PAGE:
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Research
29.05.2019
FinTech ecosystem playbook
A FinTech ecosystem is made up of consumers, financial institutions, FinTech start-ups, investors, regulators, and educational institutions. The healthy development of such an ecosystem will result in mutually beneficial cooperation among stakeholders, and eventually, help financial services be delivered at lower cost, higher speed and at better quality to more consumers. The development is particularly distinct in emerging markets where financial services present unique opportunities and challenges. In FinTech ecosystem playbook, the teams bring you a panoramic view of a FinTech ecosystem in emerging markets in ASEAN, Latin America, Central, Eastern and Southeastern Europe & Central Asia (CESA), the Middle East, Africa, and Asia-Pacific.

The Ernst & Young experts present their findings in the form of a summary of main global trends, local drivers, and regional opportunities for each of the six regional clusters of developing economies.

In ASEAN, fast-growing economies with large populations make a unique playground for FinTech. ASEAN is the connecting bridge between China and India, making it a perfect place for large local and global players to collaborate and compete. Regulators are supporting innovation, but at the same time, are cautious in order to ensure that the financial system is prepared to handle the stress of a global financial crisis. E-commerce, and social and mobility players are expanding into the financial services field, leveraging on their large user base. According to the Ernst & Young experts, as these economies continue to grow, there will be more demand for better quality services, including financial services.

Latin America is a region with extensive opportunities coming from an underserved market. Several governments are considering FinTech development as one of the pillars to increase financial inclusion. The development of FinTech has been driven by start-ups seeking to serve segments previously inadequately addressed by the financial system. Financial inclusion in these countries will drive sustainable economic development.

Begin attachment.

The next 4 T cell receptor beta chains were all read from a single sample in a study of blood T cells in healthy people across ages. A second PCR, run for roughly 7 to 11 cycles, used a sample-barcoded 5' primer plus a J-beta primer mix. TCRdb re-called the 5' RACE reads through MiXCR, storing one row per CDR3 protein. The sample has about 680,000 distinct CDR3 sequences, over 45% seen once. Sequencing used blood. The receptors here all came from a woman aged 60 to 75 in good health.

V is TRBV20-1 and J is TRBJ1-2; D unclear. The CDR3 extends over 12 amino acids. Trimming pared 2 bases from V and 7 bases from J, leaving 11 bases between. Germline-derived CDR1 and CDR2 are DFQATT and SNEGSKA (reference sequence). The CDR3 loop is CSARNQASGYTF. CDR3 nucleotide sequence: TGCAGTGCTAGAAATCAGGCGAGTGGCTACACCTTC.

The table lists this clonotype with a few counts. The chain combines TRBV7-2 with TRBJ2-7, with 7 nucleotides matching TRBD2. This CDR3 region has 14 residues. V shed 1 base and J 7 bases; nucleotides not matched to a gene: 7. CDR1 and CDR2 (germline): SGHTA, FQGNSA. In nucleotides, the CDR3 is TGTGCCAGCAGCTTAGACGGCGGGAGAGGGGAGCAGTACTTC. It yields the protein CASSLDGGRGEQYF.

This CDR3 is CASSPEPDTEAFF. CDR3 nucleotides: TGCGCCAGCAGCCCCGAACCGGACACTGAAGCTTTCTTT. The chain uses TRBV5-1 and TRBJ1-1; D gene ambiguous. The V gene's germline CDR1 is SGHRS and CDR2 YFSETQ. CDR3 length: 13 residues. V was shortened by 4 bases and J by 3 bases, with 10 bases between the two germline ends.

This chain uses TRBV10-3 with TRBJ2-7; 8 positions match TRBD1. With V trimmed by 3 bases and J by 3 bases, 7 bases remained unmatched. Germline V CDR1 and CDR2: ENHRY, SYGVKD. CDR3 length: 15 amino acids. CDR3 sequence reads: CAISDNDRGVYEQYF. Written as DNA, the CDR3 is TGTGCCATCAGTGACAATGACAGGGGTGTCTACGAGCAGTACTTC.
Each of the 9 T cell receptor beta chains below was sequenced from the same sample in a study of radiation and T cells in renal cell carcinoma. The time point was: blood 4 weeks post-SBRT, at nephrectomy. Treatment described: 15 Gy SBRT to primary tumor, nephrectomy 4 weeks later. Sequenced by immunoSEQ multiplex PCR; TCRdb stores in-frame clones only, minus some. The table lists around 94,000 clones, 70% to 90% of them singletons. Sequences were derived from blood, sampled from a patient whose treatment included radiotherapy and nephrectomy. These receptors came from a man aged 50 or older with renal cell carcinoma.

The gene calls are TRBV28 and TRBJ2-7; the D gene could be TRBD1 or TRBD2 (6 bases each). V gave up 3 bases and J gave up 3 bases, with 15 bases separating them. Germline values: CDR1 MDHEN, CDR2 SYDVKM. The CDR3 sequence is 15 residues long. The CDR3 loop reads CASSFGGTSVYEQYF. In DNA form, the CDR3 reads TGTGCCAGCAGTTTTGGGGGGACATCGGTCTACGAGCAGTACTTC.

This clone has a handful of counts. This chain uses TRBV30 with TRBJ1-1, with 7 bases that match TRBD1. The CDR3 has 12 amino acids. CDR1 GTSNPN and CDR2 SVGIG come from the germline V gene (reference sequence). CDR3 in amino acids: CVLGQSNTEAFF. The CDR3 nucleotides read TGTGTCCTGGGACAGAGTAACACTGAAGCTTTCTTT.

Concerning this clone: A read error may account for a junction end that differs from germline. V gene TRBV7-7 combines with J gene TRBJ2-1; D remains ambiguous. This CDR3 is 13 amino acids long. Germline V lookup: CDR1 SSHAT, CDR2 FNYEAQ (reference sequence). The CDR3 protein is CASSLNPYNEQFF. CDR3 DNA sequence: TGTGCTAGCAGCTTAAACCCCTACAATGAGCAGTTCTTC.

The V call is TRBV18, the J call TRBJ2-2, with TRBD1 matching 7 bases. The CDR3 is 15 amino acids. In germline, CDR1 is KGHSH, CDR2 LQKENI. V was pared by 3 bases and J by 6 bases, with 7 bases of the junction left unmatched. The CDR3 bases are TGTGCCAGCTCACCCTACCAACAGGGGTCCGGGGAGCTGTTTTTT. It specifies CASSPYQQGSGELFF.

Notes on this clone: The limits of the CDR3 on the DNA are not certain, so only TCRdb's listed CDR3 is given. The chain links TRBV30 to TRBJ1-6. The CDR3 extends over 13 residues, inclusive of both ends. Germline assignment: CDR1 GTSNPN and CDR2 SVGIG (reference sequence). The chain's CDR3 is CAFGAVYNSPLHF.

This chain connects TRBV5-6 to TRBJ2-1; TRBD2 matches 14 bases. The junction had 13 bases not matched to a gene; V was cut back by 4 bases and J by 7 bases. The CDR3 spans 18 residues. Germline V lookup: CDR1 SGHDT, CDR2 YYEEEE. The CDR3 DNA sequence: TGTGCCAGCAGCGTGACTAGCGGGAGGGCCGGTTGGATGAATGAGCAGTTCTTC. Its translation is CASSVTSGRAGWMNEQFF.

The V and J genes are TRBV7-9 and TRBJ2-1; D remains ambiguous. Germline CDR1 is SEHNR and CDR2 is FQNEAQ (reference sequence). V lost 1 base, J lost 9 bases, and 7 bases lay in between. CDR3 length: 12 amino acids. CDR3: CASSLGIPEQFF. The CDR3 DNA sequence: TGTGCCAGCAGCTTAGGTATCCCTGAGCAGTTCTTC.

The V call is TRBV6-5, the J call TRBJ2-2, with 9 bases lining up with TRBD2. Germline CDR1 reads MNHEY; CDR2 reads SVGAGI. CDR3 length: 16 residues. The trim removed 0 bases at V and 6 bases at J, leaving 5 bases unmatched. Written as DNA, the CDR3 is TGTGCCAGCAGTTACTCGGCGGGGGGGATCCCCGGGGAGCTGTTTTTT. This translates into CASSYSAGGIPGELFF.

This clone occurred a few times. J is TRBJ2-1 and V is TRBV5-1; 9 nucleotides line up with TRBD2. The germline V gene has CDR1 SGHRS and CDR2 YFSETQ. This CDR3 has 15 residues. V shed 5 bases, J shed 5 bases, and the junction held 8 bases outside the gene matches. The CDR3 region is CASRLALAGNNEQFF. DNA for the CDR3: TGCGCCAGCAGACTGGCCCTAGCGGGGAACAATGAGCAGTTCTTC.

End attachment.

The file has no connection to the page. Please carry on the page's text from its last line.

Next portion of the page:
The CESA economies opened up at the turn of the century, and since then have become an attractive investment destination due to consumer spending growth, competitive wage rates and skilled workforce. The region has strong infrastructure and talent that are being leveraged upon. The region is developing homegrown companies and attracting international companies to setup headquarters to service the EU market.

Africa has one of the largest concentrations of the unbanked and underbanked population, which provides an opportunity for leapfrogging several generations of technology and infrastructure to provide a cutting-edge solution. For example, the region has skipped landlines and 2G to go directly to 3G and 4G. Several wallets backed by telecommunication companies have become global case studies of financial inclusion. Large penetration of mobile money accounts present opportunities to FinTechs to explore expansion in other areas including alternative lending, cross-border transfers, personal finance and remittances.

In Asia, the rise of independent FinLife ecosystem platforms in Greater China is driving growth, while India is bringing the best from East and West. In Mainland China, confluence of factors, including relaxed regulations, vast market of unaddressed financial needs and the growth in digital penetration, revolutionized financial services and made FinTech ‘a way of life’. In India, government-led digital infrastructure, and rapid urbanization and mobile penetration is driving the development of FinTech sector, particularly in payments.
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